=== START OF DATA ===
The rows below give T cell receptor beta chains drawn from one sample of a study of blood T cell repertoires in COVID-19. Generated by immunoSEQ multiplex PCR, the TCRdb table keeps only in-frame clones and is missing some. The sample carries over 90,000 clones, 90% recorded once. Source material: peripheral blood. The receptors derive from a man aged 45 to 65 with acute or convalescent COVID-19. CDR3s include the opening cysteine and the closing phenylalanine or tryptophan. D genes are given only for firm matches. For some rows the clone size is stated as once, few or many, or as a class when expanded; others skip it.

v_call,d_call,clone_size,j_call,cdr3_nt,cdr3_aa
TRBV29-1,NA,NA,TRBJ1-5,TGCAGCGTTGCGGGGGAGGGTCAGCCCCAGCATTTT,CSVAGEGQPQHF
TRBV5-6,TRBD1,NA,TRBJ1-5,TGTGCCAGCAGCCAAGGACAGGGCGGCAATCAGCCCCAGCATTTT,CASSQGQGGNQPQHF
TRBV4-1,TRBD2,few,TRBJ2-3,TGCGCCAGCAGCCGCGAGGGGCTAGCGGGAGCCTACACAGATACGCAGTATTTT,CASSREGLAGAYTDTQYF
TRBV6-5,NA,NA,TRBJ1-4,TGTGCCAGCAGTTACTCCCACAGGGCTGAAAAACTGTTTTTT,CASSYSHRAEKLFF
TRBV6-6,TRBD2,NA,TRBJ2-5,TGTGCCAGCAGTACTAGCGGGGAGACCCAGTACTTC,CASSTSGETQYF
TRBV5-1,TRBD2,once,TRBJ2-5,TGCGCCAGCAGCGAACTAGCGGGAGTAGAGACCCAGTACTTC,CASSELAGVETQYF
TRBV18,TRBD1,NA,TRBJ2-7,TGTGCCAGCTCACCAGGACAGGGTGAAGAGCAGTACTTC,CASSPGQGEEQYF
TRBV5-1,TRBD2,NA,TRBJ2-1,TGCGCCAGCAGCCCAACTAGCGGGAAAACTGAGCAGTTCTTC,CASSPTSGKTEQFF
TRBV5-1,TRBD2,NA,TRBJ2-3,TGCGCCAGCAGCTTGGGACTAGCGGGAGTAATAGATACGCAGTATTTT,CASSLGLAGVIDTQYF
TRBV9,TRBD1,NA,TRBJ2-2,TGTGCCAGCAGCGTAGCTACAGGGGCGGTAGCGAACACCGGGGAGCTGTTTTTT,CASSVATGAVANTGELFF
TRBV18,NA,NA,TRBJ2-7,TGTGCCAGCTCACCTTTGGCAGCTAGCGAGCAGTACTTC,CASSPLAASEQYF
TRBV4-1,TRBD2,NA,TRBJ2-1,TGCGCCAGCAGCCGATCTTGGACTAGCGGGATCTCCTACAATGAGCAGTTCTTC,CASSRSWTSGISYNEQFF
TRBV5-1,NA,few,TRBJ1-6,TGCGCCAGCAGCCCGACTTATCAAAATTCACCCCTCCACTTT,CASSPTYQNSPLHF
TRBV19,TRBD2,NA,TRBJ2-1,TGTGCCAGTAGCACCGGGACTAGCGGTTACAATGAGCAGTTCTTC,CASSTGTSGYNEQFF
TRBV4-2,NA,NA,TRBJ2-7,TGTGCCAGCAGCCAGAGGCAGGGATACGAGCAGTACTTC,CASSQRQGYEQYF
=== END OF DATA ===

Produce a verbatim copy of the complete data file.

The rows below give T cell receptor beta chains drawn from one sample of a study of blood T cell repertoires in COVID-19. Generated by immunoSEQ multiplex PCR, the TCRdb table keeps only in-frame clones and is missing some. The sample carries over 90,000 clones, 90% recorded once. Source material: peripheral blood. The receptors derive from a man aged 45 to 65 with acute or convalescent COVID-19. CDR3s include the opening cysteine and the closing phenylalanine or tryptophan. D genes are given only for firm matches. For some rows the clone size is stated as once, few or many, or as a class when expanded; others skip it.

v_call,d_call,clone_size,j_call,cdr3_nt,cdr3_aa
TRBV29-1,NA,NA,TRBJ1-5,TGCAGCGTTGCGGGGGAGGGTCAGCCCCAGCATTTT,CSVAGEGQPQHF
TRBV5-6,TRBD1,NA,TRBJ1-5,TGTGCCAGCAGCCAAGGACAGGGCGGCAATCAGCCCCAGCATTTT,CASSQGQGGNQPQHF
TRBV4-1,TRBD2,few,TRBJ2-3,TGCGCCAGCAGCCGCGAGGGGCTAGCGGGAGCCTACACAGATACGCAGTATTTT,CASSREGLAGAYTDTQYF
TRBV6-5,NA,NA,TRBJ1-4,TGTGCCAGCAGTTACTCCCACAGGGCTGAAAAACTGTTTTTT,CASSYSHRAEKLFF
TRBV6-6,TRBD2,NA,TRBJ2-5,TGTGCCAGCAGTACTAGCGGGGAGACCCAGTACTTC,CASSTSGETQYF
TRBV5-1,TRBD2,once,TRBJ2-5,TGCGCCAGCAGCGAACTAGCGGGAGTAGAGACCCAGTACTTC,CASSELAGVETQYF
TRBV18,TRBD1,NA,TRBJ2-7,TGTGCCAGCTCACCAGGACAGGGTGAAGAGCAGTACTTC,CASSPGQGEEQYF
TRBV5-1,TRBD2,NA,TRBJ2-1,TGCGCCAGCAGCCCAACTAGCGGGAAAACTGAGCAGTTCTTC,CASSPTSGKTEQFF
TRBV5-1,TRBD2,NA,TRBJ2-3,TGCGCCAGCAGCTTGGGACTAGCGGGAGTAATAGATACGCAGTATTTT,CASSLGLAGVIDTQYF
TRBV9,TRBD1,NA,TRBJ2-2,TGTGCCAGCAGCGTAGCTACAGGGGCGGTAGCGAACACCGGGGAGCTGTTTTTT,CASSVATGAVANTGELFF
TRBV18,NA,NA,TRBJ2-7,TGTGCCAGCTCACCTTTGGCAGCTAGCGAGCAGTACTTC,CASSPLAASEQYF
TRBV4-1,TRBD2,NA,TRBJ2-1,TGCGCCAGCAGCCGATCTTGGACTAGCGGGATCTCCTACAATGAGCAGTTCTTC,CASSRSWTSGISYNEQFF
TRBV5-1,NA,few,TRBJ1-6,TGCGCCAGCAGCCCGACTTATCAAAATTCACCCCTCCACTTT,CASSPTYQNSPLHF
TRBV19,TRBD2,NA,TRBJ2-1,TGTGCCAGTAGCACCGGGACTAGCGGTTACAATGAGCAGTTCTTC,CASSTGTSGYNEQFF
TRBV4-2,NA,NA,TRBJ2-7,TGTGCCAGCAGCCAGAGGCAGGGATACGAGCAGTACTTC,CASSQRQGYEQYF